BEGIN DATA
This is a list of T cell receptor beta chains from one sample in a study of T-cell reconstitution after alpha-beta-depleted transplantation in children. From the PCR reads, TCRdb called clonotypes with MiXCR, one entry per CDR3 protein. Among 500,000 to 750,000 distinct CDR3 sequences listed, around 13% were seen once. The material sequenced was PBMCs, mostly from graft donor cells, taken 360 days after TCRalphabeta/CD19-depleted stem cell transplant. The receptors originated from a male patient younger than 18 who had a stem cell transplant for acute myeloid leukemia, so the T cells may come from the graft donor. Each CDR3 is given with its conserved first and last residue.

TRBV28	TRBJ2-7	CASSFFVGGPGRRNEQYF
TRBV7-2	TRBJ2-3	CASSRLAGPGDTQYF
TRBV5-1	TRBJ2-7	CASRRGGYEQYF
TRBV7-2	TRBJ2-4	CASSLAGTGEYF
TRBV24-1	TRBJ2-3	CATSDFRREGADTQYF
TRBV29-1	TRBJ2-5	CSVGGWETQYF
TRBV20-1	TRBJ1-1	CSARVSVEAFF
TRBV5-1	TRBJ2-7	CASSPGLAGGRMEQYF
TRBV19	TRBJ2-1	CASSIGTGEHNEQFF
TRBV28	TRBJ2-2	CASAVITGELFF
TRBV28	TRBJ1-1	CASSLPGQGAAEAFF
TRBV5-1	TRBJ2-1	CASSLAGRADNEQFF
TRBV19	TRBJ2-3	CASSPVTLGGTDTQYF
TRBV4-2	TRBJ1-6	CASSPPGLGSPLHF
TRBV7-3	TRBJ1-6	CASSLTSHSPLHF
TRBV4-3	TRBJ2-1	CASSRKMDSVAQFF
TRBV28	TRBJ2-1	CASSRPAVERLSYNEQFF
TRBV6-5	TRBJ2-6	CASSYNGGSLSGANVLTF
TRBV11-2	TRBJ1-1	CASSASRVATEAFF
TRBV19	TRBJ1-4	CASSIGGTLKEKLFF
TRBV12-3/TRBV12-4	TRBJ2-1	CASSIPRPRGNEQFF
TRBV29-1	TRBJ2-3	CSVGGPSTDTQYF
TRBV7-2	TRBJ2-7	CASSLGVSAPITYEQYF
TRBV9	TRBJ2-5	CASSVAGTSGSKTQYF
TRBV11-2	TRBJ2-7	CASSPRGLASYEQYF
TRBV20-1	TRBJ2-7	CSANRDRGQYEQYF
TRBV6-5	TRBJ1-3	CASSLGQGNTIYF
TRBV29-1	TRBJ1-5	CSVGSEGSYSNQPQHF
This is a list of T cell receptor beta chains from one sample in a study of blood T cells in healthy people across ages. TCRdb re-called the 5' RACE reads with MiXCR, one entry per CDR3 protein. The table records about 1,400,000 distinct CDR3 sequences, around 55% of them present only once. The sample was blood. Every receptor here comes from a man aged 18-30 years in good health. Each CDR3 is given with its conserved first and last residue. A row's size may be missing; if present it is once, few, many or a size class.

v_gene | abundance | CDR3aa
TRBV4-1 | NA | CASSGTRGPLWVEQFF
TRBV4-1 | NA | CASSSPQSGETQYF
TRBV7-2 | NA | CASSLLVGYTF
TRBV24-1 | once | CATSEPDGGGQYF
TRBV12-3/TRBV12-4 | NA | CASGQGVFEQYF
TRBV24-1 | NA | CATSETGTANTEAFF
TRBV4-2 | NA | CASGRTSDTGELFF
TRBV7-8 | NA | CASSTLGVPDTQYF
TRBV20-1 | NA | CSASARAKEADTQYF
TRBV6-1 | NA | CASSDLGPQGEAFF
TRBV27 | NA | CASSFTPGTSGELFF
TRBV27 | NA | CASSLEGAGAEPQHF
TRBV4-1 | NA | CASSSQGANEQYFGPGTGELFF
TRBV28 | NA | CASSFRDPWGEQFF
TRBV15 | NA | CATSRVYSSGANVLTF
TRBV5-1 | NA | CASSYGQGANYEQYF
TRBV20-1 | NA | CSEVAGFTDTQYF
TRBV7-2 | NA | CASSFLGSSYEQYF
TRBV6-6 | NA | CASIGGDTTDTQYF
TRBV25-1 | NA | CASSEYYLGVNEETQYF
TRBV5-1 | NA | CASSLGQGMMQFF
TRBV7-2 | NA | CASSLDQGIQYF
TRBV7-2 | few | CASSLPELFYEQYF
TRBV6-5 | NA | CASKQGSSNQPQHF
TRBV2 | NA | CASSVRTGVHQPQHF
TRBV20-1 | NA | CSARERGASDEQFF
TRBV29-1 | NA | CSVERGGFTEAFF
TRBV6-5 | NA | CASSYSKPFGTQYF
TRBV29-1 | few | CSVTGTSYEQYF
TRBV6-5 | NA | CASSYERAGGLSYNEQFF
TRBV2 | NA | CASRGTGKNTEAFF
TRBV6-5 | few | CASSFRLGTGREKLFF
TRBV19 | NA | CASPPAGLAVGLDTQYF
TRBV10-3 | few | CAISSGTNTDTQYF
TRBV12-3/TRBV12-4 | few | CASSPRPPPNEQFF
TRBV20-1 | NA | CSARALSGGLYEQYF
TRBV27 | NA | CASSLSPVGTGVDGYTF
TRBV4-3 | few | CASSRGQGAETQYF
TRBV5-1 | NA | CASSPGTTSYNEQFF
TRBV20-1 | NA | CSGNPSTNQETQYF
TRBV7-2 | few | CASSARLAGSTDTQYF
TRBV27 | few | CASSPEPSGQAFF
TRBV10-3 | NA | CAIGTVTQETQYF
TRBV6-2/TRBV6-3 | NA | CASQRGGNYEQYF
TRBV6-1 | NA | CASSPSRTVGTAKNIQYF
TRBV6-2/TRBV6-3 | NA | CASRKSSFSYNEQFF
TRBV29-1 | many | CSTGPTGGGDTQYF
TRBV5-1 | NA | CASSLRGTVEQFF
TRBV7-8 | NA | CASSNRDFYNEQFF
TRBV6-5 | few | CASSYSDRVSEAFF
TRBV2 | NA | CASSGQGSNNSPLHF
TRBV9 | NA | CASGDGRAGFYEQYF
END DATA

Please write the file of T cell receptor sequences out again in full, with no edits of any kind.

This is a list of T cell receptor beta chains from one sample in a study of T-cell reconstitution after alpha-beta-depleted transplantation in children. From the PCR reads, TCRdb called clonotypes with MiXCR, one entry per CDR3 protein. Among 500,000 to 750,000 distinct CDR3 sequences listed, around 13% were seen once. The material sequenced was PBMCs, mostly from graft donor cells, taken 360 days after TCRalphabeta/CD19-depleted stem cell transplant. The receptors originated from a male patient younger than 18 who had a stem cell transplant for acute myeloid leukemia, so the T cells may come from the graft donor. Each CDR3 is given with its conserved first and last residue.

TRBV28	TRBJ2-7	CASSFFVGGPGRRNEQYF
TRBV7-2	TRBJ2-3	CASSRLAGPGDTQYF
TRBV5-1	TRBJ2-7	CASRRGGYEQYF
TRBV7-2	TRBJ2-4	CASSLAGTGEYF
TRBV24-1	TRBJ2-3	CATSDFRREGADTQYF
TRBV29-1	TRBJ2-5	CSVGGWETQYF
TRBV20-1	TRBJ1-1	CSARVSVEAFF
TRBV5-1	TRBJ2-7	CASSPGLAGGRMEQYF
TRBV19	TRBJ2-1	CASSIGTGEHNEQFF
TRBV28	TRBJ2-2	CASAVITGELFF
TRBV28	TRBJ1-1	CASSLPGQGAAEAFF
TRBV5-1	TRBJ2-1	CASSLAGRADNEQFF
TRBV19	TRBJ2-3	CASSPVTLGGTDTQYF
TRBV4-2	TRBJ1-6	CASSPPGLGSPLHF
TRBV7-3	TRBJ1-6	CASSLTSHSPLHF
TRBV4-3	TRBJ2-1	CASSRKMDSVAQFF
TRBV28	TRBJ2-1	CASSRPAVERLSYNEQFF
TRBV6-5	TRBJ2-6	CASSYNGGSLSGANVLTF
TRBV11-2	TRBJ1-1	CASSASRVATEAFF
TRBV19	TRBJ1-4	CASSIGGTLKEKLFF
TRBV12-3/TRBV12-4	TRBJ2-1	CASSIPRPRGNEQFF
TRBV29-1	TRBJ2-3	CSVGGPSTDTQYF
TRBV7-2	TRBJ2-7	CASSLGVSAPITYEQYF
TRBV9	TRBJ2-5	CASSVAGTSGSKTQYF
TRBV11-2	TRBJ2-7	CASSPRGLASYEQYF
TRBV20-1	TRBJ2-7	CSANRDRGQYEQYF
TRBV6-5	TRBJ1-3	CASSLGQGNTIYF
TRBV29-1	TRBJ1-5	CSVGSEGSYSNQPQHF
This is a list of T cell receptor beta chains from one sample in a study of blood T cells in healthy people across ages. TCRdb re-called the 5' RACE reads with MiXCR, one entry per CDR3 protein. The table records about 1,400,000 distinct CDR3 sequences, around 55% of them present only once. The sample was blood. Every receptor here comes from a man aged 18-30 years in good health. Each CDR3 is given with its conserved first and last residue. A row's size may be missing; if present it is once, few, many or a size class.

v_gene | abundance | CDR3aa
TRBV4-1 | NA | CASSGTRGPLWVEQFF
TRBV4-1 | NA | CASSSPQSGETQYF
TRBV7-2 | NA | CASSLLVGYTF
TRBV24-1 | once | CATSEPDGGGQYF
TRBV12-3/TRBV12-4 | NA | CASGQGVFEQYF
TRBV24-1 | NA | CATSETGTANTEAFF
TRBV4-2 | NA | CASGRTSDTGELFF
TRBV7-8 | NA | CASSTLGVPDTQYF
TRBV20-1 | NA | CSASARAKEADTQYF
TRBV6-1 | NA | CASSDLGPQGEAFF
TRBV27 | NA | CASSFTPGTSGELFF
TRBV27 | NA | CASSLEGAGAEPQHF
TRBV4-1 | NA | CASSSQGANEQYFGPGTGELFF
TRBV28 | NA | CASSFRDPWGEQFF
TRBV15 | NA | CATSRVYSSGANVLTF
TRBV5-1 | NA | CASSYGQGANYEQYF
TRBV20-1 | NA | CSEVAGFTDTQYF
TRBV7-2 | NA | CASSFLGSSYEQYF
TRBV6-6 | NA | CASIGGDTTDTQYF
TRBV25-1 | NA | CASSEYYLGVNEETQYF
TRBV5-1 | NA | CASSLGQGMMQFF
TRBV7-2 | NA | CASSLDQGIQYF
TRBV7-2 | few | CASSLPELFYEQYF
TRBV6-5 | NA | CASKQGSSNQPQHF
TRBV2 | NA | CASSVRTGVHQPQHF
TRBV20-1 | NA | CSARERGASDEQFF
TRBV29-1 | NA | CSVERGGFTEAFF
TRBV6-5 | NA | CASSYSKPFGTQYF
TRBV29-1 | few | CSVTGTSYEQYF
TRBV6-5 | NA | CASSYERAGGLSYNEQFF
TRBV2 | NA | CASRGTGKNTEAFF
TRBV6-5 | few | CASSFRLGTGREKLFF
TRBV19 | NA | CASPPAGLAVGLDTQYF
TRBV10-3 | few | CAISSGTNTDTQYF
TRBV12-3/TRBV12-4 | few | CASSPRPPPNEQFF
TRBV20-1 | NA | CSARALSGGLYEQYF
TRBV27 | NA | CASSLSPVGTGVDGYTF
TRBV4-3 | few | CASSRGQGAETQYF
TRBV5-1 | NA | CASSPGTTSYNEQFF
TRBV20-1 | NA | CSGNPSTNQETQYF
TRBV7-2 | few | CASSARLAGSTDTQYF
TRBV27 | few | CASSPEPSGQAFF
TRBV10-3 | NA | CAIGTVTQETQYF
TRBV6-2/TRBV6-3 | NA | CASQRGGNYEQYF
TRBV6-1 | NA | CASSPSRTVGTAKNIQYF
TRBV6-2/TRBV6-3 | NA | CASRKSSFSYNEQFF
TRBV29-1 | many | CSTGPTGGGDTQYF
TRBV5-1 | NA | CASSLRGTVEQFF
TRBV7-8 | NA | CASSNRDFYNEQFF
TRBV6-5 | few | CASSYSDRVSEAFF
TRBV2 | NA | CASSGQGSNNSPLHF
TRBV9 | NA | CASGDGRAGFYEQYF